Growth of the heating and cooling industry depends on a steady economy and a hot summer.

The HVAC forecast for 2001 is "iffy" and it's likely that the market will not be as good as it was last year. On the plus side, as Air-Conditioning & Refrigeration Institute Vice President Ed Dooley pointed out, we are in a full employment economy and the Federal Reserve will probably drop interest rates early in the year. On the negative side, the National Association of Home Builders is forecasting a 5.9% drop in housing starts in 2001.

It would take a lot of retrofit and remodeling work to make up for that, and that level of economic activity is unlikely.

A year ago at this time, ARI was predicting that the industry could see another record year for unitary equipment shipments. Shipments for 1999 totaled 6.65 million units, up 6% over what had been the previous record year in 1998.

If the economy continued to be strong and the weather hot, 2000 shipments could hit 6.7 million units, Dooley had said.

The Cassandra was Honeywell Home & Building Control in its semi-annual economic forecast. Honeywell (which no longer produces the forecast) predicted that unitary shipments would drop 8% in 2000, mostly because of softness in the housing market.

Honeywell was only partially correct. NAHB estimated that 2000 housing starts will finish at 1.6 million units, down 3.8% from 1999. And Dooley was right. In mid-December, he predicted that 2000 would be another record year for shipments.

But all is not rosy. Unitary shipments took off like gangbusters in 2000 for the first six months. Starting in July, however, shipments dropped every month. Shipments were doing slightly better on the heat pump side, up 5% over 1999 for the first 10 months.

Publicly traded companies such as Lennox and York issued weaker results, citing cooler than normal summer weather in the Midwest and Northeast.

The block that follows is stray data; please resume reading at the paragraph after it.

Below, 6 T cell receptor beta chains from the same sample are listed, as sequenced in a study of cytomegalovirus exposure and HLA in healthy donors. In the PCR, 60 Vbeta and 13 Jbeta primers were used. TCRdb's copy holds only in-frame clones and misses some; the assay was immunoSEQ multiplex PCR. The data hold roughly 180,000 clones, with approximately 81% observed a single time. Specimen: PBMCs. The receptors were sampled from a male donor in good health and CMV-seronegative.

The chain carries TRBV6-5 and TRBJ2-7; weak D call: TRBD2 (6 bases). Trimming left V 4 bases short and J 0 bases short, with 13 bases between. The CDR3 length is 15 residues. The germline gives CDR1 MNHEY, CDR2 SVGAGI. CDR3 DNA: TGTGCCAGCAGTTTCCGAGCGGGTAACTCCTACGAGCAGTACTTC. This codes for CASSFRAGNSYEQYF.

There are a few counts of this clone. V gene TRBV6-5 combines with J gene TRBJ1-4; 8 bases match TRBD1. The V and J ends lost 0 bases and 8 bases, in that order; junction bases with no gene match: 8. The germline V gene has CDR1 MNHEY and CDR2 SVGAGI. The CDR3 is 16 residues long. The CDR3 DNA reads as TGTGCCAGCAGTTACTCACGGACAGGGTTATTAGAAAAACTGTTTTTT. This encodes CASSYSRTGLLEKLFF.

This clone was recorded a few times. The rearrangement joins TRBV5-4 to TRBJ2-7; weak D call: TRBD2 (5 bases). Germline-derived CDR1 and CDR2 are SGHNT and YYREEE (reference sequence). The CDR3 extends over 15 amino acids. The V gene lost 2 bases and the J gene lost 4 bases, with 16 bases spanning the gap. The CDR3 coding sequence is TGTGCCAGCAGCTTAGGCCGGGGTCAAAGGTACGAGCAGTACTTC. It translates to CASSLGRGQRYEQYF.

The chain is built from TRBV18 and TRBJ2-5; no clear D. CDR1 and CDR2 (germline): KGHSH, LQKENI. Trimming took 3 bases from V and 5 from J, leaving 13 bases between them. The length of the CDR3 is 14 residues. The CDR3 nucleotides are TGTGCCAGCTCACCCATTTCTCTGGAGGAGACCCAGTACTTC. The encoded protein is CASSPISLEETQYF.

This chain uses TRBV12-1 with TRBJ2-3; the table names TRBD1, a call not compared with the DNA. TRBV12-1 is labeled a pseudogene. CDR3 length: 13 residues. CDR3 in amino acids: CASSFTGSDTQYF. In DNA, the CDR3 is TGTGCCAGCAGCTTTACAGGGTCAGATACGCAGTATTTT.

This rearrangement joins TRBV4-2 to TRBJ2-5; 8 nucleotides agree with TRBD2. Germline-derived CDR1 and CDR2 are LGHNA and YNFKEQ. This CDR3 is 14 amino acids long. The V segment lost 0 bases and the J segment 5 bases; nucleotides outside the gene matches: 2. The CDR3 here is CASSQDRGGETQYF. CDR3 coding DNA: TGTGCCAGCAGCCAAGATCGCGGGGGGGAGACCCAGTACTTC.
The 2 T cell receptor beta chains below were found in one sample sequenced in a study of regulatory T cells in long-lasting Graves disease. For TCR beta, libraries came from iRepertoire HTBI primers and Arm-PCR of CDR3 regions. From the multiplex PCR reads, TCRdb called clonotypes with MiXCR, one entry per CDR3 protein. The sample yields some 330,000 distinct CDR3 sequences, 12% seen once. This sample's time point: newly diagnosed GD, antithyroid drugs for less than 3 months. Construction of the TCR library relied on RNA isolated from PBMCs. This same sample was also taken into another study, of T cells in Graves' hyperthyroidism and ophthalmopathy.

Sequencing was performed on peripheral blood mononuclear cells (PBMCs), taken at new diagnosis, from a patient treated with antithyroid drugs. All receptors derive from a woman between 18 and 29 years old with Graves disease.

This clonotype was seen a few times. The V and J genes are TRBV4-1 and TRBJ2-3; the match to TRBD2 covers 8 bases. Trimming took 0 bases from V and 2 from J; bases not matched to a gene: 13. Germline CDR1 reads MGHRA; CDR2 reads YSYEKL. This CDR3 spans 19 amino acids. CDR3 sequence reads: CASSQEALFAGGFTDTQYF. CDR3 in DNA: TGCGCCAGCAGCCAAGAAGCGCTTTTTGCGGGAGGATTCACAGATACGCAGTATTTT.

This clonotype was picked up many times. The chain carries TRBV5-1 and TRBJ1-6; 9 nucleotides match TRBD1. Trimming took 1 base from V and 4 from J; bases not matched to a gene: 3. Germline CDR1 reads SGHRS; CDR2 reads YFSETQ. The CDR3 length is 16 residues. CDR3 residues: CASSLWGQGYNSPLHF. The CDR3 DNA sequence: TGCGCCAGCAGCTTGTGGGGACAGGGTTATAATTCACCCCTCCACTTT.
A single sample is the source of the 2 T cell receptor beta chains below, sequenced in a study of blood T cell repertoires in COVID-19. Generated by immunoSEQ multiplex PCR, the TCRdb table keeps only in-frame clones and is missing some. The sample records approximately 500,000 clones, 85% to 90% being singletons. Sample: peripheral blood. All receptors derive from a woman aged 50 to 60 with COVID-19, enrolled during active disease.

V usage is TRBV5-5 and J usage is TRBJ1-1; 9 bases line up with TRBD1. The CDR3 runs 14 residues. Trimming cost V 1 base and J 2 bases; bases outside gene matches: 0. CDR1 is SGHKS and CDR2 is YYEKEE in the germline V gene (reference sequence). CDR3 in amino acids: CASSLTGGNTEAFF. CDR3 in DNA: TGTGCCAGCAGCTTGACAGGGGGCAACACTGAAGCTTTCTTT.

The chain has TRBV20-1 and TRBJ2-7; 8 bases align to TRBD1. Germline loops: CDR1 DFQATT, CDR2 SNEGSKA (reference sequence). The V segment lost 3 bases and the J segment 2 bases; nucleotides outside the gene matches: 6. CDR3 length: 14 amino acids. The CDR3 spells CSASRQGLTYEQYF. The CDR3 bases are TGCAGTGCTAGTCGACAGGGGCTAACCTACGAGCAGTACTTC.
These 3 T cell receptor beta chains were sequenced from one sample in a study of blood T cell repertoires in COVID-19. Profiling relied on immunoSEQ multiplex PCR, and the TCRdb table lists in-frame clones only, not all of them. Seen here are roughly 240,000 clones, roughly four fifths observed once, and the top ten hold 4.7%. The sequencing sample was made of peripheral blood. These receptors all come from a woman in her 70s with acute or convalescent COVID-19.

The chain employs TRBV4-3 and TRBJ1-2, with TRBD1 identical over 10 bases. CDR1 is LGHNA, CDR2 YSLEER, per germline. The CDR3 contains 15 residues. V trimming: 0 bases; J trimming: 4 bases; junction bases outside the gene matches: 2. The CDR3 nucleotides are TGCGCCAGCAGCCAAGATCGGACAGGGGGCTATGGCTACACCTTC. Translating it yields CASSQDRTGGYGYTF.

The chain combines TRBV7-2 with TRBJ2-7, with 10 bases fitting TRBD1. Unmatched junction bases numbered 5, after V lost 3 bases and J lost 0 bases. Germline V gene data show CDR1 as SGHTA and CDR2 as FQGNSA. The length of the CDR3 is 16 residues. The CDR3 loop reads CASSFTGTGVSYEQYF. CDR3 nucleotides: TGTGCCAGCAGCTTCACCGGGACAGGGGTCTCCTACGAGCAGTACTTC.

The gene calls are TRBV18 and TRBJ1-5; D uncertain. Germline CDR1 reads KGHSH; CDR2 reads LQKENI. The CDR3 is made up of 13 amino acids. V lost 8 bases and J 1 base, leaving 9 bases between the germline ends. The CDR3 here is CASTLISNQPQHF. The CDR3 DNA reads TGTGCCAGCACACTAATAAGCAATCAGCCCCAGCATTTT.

Even the normally upbeat Dooley expects 2001 to be down, especially at the beginning of the year. "Given the slowdown in the economy and the six interest rate hikes, it's obvious that the first quarter of 2001 will see some slowing of the economy," he said.

The only factors that could save unitary shipments for 2001 would be an economy that is far better than anyone expects and a hot summer.

"Given the fact that the Federal Reserve Board is expected to ease up on interest rates and that we have a full-employment economy, the prognosis for next year could be that we will have our second best year in history, if we don't achieve another record," Dooley said. "If you want to peg a number next year on units, you can guess that shipments might reach the 6.5 or 6.6 million unit range."

York International is similarly cautious. The company told stock market analysts that it expects revenues to grow 3% in 2001, with the underlying markets served to be flat or grow at the Gross Domestic Product growth rate.

Lennox International is also cautious, especially regarding the first half of the year.

"With the growth in distributor inventories that has resulted from the unfavorable weather, we believe we will feel the effects of the weather-related industry slowdown into the early part of 2001," said newly named Chief Executive Officer Bob Schjerven.